Tanesha C. Blackmon respects the opportunity to gain the ear and believes her responsibility is to foster growth through the spoken word she has nurtured since an early age.
A lover of art that uplifts the spirit or speaks to the suffering, ButterSoulFly recently re-released her debut spoken word album, the independently produced-But Her Soul Flies: The album, which can be described as honest, encouraging and uplifting. It was a labor of love for the poet who says her goal is to provide alternatives to people who want to hear a positive word.
"My goal was to create a work that would encourage someone to hold on.
A legacy I and my ancestors could be proud of,” she says. “This project is so much bigger than me because I am standing on the shoulders of those who came before me.”
After receiving her B.S. degree from Eastern Michigan University in Professional Writing on the Dean’s list, Blackmon began freelance writing through her imprint, Write Now! Communications- a professional writing service designed to feature her experience writing freelance news and feature journalism, public relations and creative writing. During this time, she amassed a large selection of clips especially related to arts, diversity, culture and human-interest stories.
Blackmon served several years as a regular contributor to the Ypsilanti Courier and as a features editor at the Eastern Echo where she interviewed people like Joe Clark and the legendary Last Poets for a series of features that highlighted the beauty and struggle of the black experience. During this time, Blackmon was the first college daily editor to produce a full page spread on the Last Poets (most recently noted for their 2016 induction into the Smithsonian museum of African American history).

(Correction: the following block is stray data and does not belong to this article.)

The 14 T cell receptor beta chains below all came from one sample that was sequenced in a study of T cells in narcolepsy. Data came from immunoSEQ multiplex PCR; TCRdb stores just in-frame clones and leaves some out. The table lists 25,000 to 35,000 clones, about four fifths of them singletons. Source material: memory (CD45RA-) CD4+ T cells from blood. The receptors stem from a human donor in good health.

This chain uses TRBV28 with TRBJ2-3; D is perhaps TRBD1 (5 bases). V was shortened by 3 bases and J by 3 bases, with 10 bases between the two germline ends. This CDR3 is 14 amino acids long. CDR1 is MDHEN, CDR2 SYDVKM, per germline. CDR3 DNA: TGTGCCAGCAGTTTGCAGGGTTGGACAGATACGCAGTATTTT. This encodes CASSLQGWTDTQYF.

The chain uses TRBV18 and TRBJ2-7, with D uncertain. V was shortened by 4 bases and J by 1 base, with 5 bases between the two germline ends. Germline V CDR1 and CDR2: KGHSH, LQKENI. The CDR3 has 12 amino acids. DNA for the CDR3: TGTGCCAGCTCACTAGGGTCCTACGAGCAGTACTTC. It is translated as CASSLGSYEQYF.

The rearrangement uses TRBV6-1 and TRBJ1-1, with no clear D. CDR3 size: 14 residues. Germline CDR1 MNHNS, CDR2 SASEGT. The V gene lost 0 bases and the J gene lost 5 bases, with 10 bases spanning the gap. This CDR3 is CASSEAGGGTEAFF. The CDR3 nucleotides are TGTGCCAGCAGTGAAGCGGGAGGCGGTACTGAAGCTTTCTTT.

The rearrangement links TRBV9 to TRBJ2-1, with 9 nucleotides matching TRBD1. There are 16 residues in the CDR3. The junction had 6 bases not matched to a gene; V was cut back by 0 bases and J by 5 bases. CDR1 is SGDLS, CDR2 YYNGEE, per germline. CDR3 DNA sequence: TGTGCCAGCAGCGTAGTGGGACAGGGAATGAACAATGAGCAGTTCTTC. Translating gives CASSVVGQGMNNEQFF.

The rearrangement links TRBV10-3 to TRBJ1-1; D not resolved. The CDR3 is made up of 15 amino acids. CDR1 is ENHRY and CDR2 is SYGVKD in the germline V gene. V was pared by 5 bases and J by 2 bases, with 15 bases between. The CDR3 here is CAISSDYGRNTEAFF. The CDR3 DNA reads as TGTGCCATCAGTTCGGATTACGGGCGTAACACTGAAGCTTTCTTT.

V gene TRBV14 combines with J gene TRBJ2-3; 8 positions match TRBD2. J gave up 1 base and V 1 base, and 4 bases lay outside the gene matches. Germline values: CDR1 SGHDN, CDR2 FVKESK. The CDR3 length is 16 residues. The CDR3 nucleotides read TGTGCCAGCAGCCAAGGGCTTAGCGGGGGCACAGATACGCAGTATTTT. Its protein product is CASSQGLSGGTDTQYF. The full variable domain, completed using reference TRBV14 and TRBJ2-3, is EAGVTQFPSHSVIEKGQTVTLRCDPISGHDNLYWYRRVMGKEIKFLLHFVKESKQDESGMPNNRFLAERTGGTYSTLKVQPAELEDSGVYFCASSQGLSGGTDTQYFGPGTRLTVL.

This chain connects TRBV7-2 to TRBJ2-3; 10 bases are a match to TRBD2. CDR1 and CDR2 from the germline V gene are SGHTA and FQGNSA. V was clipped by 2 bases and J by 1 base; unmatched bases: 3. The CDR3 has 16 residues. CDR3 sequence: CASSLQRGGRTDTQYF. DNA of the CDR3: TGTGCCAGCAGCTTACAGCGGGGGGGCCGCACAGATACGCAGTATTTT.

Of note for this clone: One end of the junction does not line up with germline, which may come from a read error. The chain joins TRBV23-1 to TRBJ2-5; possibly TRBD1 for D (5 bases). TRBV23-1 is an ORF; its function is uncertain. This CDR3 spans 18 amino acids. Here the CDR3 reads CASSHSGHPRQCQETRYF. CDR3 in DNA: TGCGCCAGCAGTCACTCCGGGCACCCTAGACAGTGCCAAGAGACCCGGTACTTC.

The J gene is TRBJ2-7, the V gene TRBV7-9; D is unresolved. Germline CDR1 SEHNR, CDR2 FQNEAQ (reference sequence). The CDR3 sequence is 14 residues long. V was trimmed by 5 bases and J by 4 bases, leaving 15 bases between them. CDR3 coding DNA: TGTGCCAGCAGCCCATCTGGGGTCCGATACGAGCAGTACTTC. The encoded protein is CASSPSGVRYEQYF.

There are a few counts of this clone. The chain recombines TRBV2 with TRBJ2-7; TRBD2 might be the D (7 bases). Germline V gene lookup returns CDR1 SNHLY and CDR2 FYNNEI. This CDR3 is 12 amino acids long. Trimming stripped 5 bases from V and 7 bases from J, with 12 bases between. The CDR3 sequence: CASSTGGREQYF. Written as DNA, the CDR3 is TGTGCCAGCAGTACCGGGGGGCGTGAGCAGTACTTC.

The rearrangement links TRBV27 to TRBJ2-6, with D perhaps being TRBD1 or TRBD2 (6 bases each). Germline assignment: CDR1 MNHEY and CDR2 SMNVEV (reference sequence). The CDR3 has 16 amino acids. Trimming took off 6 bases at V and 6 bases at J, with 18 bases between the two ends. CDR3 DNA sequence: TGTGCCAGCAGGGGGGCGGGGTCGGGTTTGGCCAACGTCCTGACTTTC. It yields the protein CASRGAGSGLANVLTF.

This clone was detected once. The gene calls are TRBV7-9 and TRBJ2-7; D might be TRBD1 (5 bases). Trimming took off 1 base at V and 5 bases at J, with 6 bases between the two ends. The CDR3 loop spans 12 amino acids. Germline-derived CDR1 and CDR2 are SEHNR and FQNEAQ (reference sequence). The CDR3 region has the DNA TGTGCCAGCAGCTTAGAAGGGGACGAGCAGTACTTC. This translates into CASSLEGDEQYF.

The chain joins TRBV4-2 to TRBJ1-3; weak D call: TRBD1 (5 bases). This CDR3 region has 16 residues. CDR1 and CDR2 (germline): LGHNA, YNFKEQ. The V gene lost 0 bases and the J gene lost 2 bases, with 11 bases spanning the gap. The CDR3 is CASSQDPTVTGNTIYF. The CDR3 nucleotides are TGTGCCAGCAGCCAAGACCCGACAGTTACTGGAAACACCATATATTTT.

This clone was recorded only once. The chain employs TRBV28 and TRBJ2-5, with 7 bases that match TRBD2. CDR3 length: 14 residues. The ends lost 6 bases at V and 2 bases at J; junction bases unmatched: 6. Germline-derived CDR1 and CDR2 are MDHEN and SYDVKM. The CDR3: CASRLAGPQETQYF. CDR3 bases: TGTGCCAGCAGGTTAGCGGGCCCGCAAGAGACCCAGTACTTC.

Over the years, she received awards for her efforts including the Community Journalism Award from the Michigan Press Association, and the Phyllis Wheatley award from the NAACP; EMU student chapter. Her interview subjects' range from NFL players who believed in community work to R& B songbirds like Dave Hollister.
Is the world ready for an ambitious debut album she dubs as "Spoken Soul" poetry? "I believe so," she says. "I believe in spoken word activism. People are ready for more. To be engaged. To jam to art they don't have to be ashamed of," she says.